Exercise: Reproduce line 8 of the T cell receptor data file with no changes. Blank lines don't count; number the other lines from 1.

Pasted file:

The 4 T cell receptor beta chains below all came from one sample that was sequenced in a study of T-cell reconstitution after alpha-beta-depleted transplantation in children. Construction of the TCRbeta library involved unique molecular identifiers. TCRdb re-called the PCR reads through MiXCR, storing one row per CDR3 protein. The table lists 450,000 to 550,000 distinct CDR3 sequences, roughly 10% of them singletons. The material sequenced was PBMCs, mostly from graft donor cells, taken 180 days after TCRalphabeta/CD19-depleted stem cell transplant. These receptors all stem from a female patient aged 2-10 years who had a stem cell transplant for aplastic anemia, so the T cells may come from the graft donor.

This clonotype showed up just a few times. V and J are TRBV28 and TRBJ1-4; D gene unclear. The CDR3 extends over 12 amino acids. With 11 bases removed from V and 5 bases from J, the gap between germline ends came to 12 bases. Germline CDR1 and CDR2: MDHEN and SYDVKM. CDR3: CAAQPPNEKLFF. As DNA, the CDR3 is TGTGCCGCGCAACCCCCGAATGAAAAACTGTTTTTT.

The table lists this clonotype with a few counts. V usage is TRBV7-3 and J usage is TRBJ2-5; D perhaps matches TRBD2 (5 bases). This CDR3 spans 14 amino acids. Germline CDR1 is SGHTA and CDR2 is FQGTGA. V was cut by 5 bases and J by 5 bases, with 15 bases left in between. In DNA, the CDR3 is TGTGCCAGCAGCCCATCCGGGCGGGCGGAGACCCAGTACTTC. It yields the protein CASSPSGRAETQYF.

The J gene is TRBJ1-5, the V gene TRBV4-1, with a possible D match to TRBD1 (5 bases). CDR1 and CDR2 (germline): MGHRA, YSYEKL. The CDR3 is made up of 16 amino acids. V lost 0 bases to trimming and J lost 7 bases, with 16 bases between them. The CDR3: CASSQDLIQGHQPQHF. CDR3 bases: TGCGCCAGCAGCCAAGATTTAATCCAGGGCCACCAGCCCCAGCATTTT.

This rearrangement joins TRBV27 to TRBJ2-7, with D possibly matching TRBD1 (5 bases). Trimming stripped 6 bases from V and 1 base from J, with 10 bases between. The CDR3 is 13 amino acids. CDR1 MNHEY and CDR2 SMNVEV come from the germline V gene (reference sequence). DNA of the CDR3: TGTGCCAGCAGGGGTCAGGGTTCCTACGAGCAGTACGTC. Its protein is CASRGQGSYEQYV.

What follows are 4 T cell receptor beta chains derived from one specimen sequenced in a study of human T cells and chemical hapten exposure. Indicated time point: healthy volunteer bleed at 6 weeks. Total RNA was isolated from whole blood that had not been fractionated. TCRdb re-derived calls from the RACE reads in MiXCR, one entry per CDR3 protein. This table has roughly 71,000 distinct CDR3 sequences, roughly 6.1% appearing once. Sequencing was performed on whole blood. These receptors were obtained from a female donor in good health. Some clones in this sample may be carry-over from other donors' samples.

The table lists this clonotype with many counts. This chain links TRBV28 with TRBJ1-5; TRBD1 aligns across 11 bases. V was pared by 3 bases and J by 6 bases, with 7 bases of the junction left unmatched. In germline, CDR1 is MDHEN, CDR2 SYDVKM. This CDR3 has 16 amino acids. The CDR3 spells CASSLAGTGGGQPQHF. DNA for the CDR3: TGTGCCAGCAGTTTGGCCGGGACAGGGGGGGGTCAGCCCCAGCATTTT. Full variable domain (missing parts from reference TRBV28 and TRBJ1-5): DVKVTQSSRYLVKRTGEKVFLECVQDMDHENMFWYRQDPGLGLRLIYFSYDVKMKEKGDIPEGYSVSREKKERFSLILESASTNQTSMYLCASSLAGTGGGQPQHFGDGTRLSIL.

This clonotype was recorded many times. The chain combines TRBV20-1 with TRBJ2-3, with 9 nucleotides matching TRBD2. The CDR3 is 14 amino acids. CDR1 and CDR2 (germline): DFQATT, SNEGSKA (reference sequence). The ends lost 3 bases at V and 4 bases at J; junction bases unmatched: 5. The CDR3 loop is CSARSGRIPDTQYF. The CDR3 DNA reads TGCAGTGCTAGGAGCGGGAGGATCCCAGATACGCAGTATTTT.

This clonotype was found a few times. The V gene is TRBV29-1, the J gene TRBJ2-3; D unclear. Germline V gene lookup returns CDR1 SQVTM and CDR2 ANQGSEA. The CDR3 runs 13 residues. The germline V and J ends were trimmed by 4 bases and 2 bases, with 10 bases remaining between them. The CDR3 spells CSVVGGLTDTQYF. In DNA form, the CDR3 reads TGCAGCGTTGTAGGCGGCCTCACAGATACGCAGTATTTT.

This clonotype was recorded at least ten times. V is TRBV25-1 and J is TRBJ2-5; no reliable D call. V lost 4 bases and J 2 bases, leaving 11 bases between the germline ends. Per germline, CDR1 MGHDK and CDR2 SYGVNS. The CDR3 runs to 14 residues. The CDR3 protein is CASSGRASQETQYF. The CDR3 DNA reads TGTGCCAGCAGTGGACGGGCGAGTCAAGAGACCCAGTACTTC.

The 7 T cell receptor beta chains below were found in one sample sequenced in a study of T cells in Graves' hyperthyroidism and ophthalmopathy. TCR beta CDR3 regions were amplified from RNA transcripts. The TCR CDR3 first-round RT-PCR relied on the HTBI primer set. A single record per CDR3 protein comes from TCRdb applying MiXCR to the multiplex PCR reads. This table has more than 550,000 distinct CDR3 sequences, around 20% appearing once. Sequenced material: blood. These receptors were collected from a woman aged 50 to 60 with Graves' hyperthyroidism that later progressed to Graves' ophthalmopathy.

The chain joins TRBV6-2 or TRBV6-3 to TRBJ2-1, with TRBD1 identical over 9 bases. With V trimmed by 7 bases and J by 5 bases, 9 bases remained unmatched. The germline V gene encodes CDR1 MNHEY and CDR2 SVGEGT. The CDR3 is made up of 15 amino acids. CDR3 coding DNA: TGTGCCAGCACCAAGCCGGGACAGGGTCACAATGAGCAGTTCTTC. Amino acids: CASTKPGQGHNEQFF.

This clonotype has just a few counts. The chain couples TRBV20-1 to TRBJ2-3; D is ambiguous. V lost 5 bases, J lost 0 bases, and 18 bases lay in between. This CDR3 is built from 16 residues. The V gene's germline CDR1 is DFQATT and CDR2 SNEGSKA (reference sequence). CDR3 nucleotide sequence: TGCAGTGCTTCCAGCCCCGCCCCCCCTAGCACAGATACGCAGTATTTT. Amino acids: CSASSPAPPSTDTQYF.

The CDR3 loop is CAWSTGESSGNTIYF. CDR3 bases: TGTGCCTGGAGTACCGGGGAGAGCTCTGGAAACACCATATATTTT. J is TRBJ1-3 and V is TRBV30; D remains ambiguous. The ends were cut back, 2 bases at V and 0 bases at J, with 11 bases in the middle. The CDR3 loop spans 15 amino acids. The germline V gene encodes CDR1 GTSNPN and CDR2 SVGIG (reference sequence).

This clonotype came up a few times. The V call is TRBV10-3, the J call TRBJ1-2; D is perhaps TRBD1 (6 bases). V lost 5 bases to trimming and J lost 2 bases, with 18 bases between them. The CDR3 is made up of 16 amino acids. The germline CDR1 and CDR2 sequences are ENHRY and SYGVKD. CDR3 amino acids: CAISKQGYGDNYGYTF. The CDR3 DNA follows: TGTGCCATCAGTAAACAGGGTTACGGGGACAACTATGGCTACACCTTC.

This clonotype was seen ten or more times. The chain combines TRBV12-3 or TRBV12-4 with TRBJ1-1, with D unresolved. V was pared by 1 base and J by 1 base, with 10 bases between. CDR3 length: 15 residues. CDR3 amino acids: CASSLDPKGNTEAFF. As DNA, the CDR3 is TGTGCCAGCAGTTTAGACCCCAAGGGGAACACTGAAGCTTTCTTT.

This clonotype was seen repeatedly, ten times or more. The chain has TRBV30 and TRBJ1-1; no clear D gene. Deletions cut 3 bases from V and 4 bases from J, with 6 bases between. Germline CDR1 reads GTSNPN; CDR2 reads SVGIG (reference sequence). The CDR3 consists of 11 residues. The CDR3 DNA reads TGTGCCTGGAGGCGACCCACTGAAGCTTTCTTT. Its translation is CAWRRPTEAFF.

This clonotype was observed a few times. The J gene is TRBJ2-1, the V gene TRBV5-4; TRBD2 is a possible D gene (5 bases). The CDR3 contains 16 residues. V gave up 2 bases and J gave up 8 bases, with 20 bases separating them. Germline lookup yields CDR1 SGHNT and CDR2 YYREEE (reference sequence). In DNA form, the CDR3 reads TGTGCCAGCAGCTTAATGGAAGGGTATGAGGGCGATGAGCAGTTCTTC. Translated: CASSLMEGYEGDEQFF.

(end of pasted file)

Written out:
This clonotype was recorded many times. The chain combines TRBV20-1 with TRBJ2-3, with 9 nucleotides matching TRBD2. The CDR3 is 14 amino acids. CDR1 and CDR2 (germline): DFQATT, SNEGSKA (reference sequence). The ends lost 3 bases at V and 4 bases at J; junction bases unmatched: 5. The CDR3 loop is CSARSGRIPDTQYF. The CDR3 DNA reads TGCAGTGCTAGGAGCGGGAGGATCCCAGATACGCAGTATTTT.